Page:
Robotics Technology

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Robotics Technology




What Is Robotics?

Robotics is the intersection of science, engineering and technology that produces machines, called robots, that substitute for (or replicate) human actions. Pop culture has always been fascinated with robots. R2-D2. Optimus Prime. WALL-E. These over-exaggerated, humanoid concepts of robots usually seem like a caricature of the real thing...or are they more forward thinking than we realize? Robots are gaining intellectual and mechanical capabilities that don’t put the possibility of a R2-D2-like machine out of reach in the future.

While the overall world of robotics is expanding, a robot has some consistent characteristics:

  1. Robots all consist of some sort of mechanical construction. The mechanical aspect of a robot helps it complete tasks in the environment for which it’s designed. For example, the Mars 2020 Rover’s wheels are individually motorized and made of titanium tubing that help it firmly grip the harsh terrain of the red planet.
  2. Robots need electrical components that control and power the machinery. Essentially, an electric current (a battery, for example) is needed to power a large majority of robots.
  3. Robots contain at least some level of computer programming. Without a set of code telling it what to do, a robot would just be another piece of simple machinery. Inserting a program into a robot gives it the ability to know when and how to carry out a task.

The robotics industry is still relatively young, but has already made amazing strides. From the deepest depths of our oceans to the highest heights of outer space, robots can be found performing tasks that humans couldn’t dream of achieving.



  • 100 percent Foreign Direct investment (FDI) is permitted under the automatic route in the auto sector.
  • Licensing and approvals are exempted for manufacturing and imports in this sector.
  • In an attempt to make India more investor friendly and an attractive FDI destination, the FDI Policy 2016-2020 allows 100 percent FDI in the auto component sector.
  • To boost research and development in the sector, the rebates are offered on R&D expenditure.
  • To encourage auto industry, the government has allowed foreign equity investment up to 100% with no minimum investment criteria under automatic approval.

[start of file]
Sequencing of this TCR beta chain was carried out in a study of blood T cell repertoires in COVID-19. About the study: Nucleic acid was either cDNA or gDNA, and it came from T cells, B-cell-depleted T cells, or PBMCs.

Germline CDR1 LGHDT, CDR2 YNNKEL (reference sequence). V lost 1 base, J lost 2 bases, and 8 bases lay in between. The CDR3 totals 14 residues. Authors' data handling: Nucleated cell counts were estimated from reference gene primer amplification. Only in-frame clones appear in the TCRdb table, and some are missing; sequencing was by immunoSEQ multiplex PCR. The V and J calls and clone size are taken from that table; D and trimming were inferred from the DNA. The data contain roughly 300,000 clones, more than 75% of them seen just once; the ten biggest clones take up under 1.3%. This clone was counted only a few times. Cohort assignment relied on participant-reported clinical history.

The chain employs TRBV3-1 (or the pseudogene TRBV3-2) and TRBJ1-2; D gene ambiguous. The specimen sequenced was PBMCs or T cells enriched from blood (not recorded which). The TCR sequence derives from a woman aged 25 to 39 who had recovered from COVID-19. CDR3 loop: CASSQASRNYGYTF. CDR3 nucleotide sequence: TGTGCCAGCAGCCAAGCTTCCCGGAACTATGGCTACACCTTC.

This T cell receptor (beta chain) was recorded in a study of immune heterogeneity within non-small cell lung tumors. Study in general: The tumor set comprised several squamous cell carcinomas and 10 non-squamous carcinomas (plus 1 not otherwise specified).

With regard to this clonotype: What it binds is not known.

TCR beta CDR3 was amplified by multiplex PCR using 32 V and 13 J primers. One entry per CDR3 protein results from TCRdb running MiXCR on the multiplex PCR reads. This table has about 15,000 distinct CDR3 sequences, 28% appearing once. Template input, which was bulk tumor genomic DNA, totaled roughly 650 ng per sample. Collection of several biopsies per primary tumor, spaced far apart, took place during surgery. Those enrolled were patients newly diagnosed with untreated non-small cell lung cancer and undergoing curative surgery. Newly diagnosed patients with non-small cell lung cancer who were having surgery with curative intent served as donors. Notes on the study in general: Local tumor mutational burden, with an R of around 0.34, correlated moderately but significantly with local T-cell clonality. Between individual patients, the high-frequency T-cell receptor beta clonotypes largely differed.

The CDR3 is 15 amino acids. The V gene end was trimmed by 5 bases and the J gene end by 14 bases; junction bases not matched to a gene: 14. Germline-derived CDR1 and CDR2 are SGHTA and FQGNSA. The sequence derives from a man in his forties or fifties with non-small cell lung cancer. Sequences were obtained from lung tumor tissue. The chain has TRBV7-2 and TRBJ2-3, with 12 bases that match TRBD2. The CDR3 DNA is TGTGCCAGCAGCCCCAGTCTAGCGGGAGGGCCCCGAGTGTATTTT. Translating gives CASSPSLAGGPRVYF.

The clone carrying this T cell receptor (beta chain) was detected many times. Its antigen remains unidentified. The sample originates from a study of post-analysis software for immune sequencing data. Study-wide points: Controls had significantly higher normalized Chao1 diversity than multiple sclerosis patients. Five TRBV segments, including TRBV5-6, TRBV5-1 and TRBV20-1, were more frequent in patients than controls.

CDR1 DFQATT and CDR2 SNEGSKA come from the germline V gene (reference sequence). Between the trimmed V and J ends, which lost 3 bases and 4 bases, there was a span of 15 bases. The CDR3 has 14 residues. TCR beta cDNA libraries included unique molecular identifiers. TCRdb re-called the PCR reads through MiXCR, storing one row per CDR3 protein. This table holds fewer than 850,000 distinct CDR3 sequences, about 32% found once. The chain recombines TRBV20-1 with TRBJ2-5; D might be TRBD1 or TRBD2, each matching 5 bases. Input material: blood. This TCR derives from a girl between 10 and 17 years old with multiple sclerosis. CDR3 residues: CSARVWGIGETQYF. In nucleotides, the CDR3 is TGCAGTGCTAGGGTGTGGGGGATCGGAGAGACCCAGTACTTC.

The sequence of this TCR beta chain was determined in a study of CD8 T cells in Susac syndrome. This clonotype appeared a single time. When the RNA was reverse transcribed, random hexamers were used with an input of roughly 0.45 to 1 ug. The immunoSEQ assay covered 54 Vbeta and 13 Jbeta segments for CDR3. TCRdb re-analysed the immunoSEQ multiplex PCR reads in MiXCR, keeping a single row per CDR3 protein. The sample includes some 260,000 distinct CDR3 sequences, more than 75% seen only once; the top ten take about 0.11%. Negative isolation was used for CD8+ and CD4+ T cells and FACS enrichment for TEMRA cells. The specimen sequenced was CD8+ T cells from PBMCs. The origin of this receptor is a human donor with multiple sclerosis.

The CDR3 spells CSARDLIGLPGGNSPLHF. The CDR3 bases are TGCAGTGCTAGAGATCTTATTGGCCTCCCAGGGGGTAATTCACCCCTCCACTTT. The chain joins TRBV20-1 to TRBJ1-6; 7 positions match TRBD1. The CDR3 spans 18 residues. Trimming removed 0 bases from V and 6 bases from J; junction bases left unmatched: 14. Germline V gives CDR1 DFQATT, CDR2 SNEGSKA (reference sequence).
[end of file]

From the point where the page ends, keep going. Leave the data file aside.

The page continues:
• The Automotive Mission Plan 2016-26 (AMP 2026), the collective vision of Government of India (government) and the Indian Automotive Industry, emphasizes on where the vehicles, auto components and tractor industries should reach over the next ten years in terms of size, contribution to India’s development, global footprint, technological maturity, competitiveness, institutional structure and capabilities.
  • The AMP 2026 expects India to emerge as one of the top three automobile manufacturing centres in the world with gross revenue of USD 300 billion by 2026.
  • To make India as R&D hub, the government has formed the National Automotive Testing and R&D Infrastructure Project (NATRiP). The project with a total cost of USD 585 million will enable the industry to adopt and implement global performance standards.
  • The National Electric Mobility Mission Plan 2020 (NEMMP) has been formulated to promote affordable and efficient xEVs (hybrid and electric vehicles) through government-industry collaboration. It aims to encourage development of indigenous manufacturing capabilities and technology.
  • A pilot scheme for the initial period of two years in the name of Faster Adoption & Manufacturing of Hybrid and Electric Vehicles, implemented from 1st April 2015 for the initial period of two years.




To protect the environment and improve air quality, emission regulations are adopted as part of the EU framework for the type approval of cars, vans trucks, buses and coaches. At present, the Euro emissions standards followed by the automotive industry are: for light duty vehicles (cars and vans) Euro 6, while the current standard for heavy duty vehicles is Euro VI.



China “Automobile RoHS”: “Management Requirements for Vehicle Hazardous Substance and Recyclable Utilization Ratios” (“Requirements”), referred to as Chia’s “Automobile RoHS” program, is intended to specify that hazardous substance content and recyclability requirements for certain passenger cars carrying no more than 9 persons (M1 category) meet the specifications set out in two separate standards governing these issues.

New measures concerning restricted-material content and recyclability requirements for certain passenger cars came into effect January 1, 2016.

  • Lead, mercury, hexavalent chromium, polybrominated biphenyls, polybrominated diphenyl ethers in any homogeneous material of the motor vehicle or motor vehicle parts, by mass fraction, does not exceed 0.1%.
  • Cadmium in any homogenous material of the motor vehicle or motor vehicle parts, by mass fraction, does not exceed 0.01%.

South Korea

As per the Article 30 (Permissible Standards of Noises Produced by Manufactured Cars) of the Noise and Vibration Control Act, the noises emitted from manufactured motor vehicles (hereinafter referred to as “manufactured cars”) need to conform to the permissible manufactured car noise standards as determined by the Presidential Decree.

The exhaust gases from automobiles are regulated under Article 46 (kinds of exhaust gases) of Clean Air Conversation Act.

North America

The United States entails vehicle or other vehicle parts to conform to the U.S. Environmental Protection Agency (EPA) and Department of Transportation (DOT) regulations for emission (EPA) and safety (DOT) requirements.